Allergic disorders including allergic dermatological diseases especially atopic dermatitis (AD), rhino-conjunctivitis, asthma, food, and drug allergies are common chronic morbidities in pediatric patients.
Though the exact pathogenesis of allergic disorders is not yet defined, it appears that genetic and environmental factors play a role in their development. In addition to physical discomfort, chronic allergic disorders in early childhood may cause mental and behavioral problems such as Attention deficit hyperactivity disorder (ADHD) and Autism spectrum disorder (ASD).
ADHD is a common neurobehavioral disorder characterized by inattention and hyperactivity that appear before the age of 12. Some symptoms and signs can be difficulty organizing tasks and activities, losing things necessary for tasks or activities (school assignments, pencils, books, tools, or toys), easily distracted by extraneous stimuli, difficulty sustaining attention in tasks or play activities, excessive talking, difficulty waiting in lines or awaiting turn in games or group situations, interrupting or intruding on others
ASD is a complex neurodevelopmental disorder characterized by deficits in social interaction, language communication with repetitive problems. Some symptoms and signs may be developmental regression, absence of smiling when greeted by parents and other familiar people, language delays and deviations.
What’s the relation between allergic and neurobehavioral disorders?
As was shown for allergic disorders, the prevalence of ADHD and ASD has steadily increased over the past decades. Furthermore, as was reported for allergic disorders, genetic and environmental factors were shown to play a role in the pathogenesis of ADHD and ASD. Indeed, several studies did investigate the association between allergic disorders and ADHD and/or ASD with controversial results.
Shay Nemet, MD, of the Kaplan Medical Center in Rehovot, Israel, and colleagues did retrospective study analyzing data from 117,022 consecutive children diagnosed with at least one allergic disorder (asthma, conjunctivitis, rhinitis, drug, food, or skin allergy) diagnosed by establish criteria of specialist doctors and 116,968 children without allergies in the Clalit Health Services pediatric database. The children had been treated from 2000 to 2018; the mean follow-up period was 11 years.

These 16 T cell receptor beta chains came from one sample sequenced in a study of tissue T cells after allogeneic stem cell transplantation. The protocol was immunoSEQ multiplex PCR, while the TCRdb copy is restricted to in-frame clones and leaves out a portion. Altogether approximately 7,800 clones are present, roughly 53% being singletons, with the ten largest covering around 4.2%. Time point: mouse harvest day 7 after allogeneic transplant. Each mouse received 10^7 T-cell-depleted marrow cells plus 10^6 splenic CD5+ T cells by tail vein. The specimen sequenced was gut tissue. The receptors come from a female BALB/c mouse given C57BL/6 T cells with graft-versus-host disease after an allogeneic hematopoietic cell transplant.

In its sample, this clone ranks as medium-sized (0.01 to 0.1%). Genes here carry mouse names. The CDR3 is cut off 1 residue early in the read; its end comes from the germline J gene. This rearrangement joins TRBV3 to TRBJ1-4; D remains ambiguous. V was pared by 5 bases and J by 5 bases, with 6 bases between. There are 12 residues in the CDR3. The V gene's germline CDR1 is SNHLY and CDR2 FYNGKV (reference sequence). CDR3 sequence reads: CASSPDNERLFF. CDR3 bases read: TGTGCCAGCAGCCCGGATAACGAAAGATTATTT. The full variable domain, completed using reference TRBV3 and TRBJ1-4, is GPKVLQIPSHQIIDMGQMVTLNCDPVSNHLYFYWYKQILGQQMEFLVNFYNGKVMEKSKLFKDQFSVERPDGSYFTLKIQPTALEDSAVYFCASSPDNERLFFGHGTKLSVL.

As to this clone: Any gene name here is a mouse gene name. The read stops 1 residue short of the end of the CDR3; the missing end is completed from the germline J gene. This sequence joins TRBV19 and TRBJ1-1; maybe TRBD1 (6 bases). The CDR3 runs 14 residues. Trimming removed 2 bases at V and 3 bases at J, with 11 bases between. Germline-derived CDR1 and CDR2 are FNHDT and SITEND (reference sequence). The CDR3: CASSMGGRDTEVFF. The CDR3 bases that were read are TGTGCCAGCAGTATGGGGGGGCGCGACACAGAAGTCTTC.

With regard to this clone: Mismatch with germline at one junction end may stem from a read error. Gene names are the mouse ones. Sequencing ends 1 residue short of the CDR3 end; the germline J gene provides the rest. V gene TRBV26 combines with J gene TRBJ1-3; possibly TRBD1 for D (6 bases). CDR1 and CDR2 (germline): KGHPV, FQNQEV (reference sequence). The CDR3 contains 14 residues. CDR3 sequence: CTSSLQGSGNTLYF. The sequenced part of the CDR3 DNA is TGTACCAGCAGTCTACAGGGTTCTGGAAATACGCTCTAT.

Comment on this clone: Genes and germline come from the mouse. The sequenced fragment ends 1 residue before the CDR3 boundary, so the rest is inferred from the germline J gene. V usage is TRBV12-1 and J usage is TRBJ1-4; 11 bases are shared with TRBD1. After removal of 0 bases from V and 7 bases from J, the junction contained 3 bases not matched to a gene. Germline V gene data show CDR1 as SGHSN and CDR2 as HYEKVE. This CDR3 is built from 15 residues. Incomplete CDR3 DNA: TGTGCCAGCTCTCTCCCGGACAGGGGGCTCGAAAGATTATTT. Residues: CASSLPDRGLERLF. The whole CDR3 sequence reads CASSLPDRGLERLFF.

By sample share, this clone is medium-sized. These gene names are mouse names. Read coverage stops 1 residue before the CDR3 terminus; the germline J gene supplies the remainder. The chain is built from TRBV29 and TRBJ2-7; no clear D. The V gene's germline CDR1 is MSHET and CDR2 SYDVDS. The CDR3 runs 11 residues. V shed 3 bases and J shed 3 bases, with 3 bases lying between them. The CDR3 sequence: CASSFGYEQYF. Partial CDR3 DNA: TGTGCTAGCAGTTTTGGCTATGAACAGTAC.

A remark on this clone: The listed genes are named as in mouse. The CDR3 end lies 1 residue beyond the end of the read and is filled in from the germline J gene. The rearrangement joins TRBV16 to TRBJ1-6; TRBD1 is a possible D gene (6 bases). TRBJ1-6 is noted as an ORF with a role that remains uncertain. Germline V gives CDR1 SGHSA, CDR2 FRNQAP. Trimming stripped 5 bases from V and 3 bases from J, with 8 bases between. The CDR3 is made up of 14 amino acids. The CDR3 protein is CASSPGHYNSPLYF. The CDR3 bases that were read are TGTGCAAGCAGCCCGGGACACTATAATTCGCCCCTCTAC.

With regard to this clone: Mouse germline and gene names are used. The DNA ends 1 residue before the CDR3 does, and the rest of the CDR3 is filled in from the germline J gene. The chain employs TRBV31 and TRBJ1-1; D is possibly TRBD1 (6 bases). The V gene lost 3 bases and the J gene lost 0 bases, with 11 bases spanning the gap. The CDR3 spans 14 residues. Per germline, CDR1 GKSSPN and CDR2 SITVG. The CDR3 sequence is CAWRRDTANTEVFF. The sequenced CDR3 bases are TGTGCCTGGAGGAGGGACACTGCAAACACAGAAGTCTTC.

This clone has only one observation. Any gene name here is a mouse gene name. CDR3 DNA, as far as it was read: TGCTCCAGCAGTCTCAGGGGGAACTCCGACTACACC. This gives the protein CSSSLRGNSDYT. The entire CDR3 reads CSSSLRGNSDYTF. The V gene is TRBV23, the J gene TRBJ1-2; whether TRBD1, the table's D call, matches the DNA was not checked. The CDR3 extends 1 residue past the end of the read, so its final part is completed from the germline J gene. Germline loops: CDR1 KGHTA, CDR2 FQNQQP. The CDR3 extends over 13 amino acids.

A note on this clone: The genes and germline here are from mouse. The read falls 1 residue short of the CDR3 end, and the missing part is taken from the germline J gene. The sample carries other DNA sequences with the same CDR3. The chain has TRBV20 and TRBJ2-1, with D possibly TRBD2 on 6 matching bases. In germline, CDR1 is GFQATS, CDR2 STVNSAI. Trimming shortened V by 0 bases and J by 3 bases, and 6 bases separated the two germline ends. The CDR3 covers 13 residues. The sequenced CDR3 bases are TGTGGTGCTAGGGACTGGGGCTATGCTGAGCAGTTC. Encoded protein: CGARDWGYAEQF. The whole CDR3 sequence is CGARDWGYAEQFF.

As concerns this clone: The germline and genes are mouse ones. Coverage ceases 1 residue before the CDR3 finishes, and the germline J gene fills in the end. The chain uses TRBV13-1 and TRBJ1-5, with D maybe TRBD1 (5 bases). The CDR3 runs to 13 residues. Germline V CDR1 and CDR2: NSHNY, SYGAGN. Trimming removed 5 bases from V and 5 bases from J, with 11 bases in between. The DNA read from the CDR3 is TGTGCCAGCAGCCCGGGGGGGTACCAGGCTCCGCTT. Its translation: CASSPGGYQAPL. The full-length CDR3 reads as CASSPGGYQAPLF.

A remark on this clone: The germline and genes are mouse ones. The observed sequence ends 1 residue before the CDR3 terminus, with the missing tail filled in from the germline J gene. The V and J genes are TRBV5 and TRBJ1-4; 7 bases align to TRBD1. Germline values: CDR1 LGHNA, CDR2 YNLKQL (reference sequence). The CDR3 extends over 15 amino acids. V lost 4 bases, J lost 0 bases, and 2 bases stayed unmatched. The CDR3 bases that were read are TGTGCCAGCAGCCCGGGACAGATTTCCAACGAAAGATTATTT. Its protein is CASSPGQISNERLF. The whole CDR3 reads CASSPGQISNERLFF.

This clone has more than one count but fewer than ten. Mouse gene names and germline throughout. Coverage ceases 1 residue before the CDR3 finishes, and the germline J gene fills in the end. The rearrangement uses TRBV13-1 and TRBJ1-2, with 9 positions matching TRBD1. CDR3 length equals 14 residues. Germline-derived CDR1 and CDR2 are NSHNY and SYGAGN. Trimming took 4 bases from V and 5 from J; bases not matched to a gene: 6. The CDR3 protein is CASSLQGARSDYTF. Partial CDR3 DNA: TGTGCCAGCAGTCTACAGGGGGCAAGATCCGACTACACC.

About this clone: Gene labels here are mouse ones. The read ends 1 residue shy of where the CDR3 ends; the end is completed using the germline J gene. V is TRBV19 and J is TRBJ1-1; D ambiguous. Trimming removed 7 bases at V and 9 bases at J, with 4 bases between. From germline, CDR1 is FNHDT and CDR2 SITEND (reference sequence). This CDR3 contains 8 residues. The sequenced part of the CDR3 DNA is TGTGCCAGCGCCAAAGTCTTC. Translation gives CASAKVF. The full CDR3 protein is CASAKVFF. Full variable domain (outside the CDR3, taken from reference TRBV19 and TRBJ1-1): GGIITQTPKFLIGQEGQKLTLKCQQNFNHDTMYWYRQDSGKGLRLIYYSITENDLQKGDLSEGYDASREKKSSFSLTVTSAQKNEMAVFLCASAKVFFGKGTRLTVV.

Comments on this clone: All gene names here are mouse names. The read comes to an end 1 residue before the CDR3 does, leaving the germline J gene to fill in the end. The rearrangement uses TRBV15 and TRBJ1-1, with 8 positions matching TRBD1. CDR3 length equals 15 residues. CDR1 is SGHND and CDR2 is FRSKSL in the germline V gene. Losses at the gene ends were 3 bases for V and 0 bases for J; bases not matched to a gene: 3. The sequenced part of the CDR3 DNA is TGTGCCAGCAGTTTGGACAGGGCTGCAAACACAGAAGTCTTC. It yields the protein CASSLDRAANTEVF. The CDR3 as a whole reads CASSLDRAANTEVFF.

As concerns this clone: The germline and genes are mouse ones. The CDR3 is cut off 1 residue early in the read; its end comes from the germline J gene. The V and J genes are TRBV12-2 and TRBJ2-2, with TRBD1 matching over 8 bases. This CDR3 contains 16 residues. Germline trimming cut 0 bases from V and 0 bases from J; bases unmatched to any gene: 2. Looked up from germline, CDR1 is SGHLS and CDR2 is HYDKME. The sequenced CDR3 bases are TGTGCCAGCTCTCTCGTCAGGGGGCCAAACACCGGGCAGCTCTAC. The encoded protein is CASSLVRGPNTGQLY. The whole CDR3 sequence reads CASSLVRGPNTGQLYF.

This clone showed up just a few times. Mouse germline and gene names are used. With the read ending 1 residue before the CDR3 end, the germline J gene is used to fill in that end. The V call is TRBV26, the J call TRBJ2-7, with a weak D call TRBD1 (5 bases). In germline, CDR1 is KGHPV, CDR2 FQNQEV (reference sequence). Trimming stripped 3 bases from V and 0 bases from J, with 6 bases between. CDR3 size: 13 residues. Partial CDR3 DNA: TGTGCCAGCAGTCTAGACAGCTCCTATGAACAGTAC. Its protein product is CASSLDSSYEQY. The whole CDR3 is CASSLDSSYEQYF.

The children who were diagnosed with one or more allergies (mean age, 4.5 years) were significantly more likely to develop ADHD (odds ratio [OR], 2.45), ASD (OR, 1.17), or both ADHD and ASD (OR, 1.56) than were the control children who did not have allergies. Children diagnosed with rhinitis (OR, 3.96) and conjunctivitis (OR, 3.63) were the most likely to develop ADHD.
This study expands our understanding of these conditions and their interrelationships, it also brings up many additional questions such as whether some patients were treated and managed well for allergies while others were not , has an importance to develop or not these conditions and opens a new segment of research.
Also , provides strong evidence for the association between allergic disorders in early childhood and the development of ADHD. The risk of those children developing ASD was less significant. More studies are needed to confirm this data.
Shay Nemet,Ilan Asher,Israel Yoles,Tuvia Baevsky,Zev Sthoeger, (June 17, 2022). Early childhood allergy linked with development of attention deficit hyperactivity disorder and autism spectrum disorder. Pediatric Allergy and Immunology. Retrieved from : https://onlinelibrary.wiley.com/doi/10.1111/pai.13819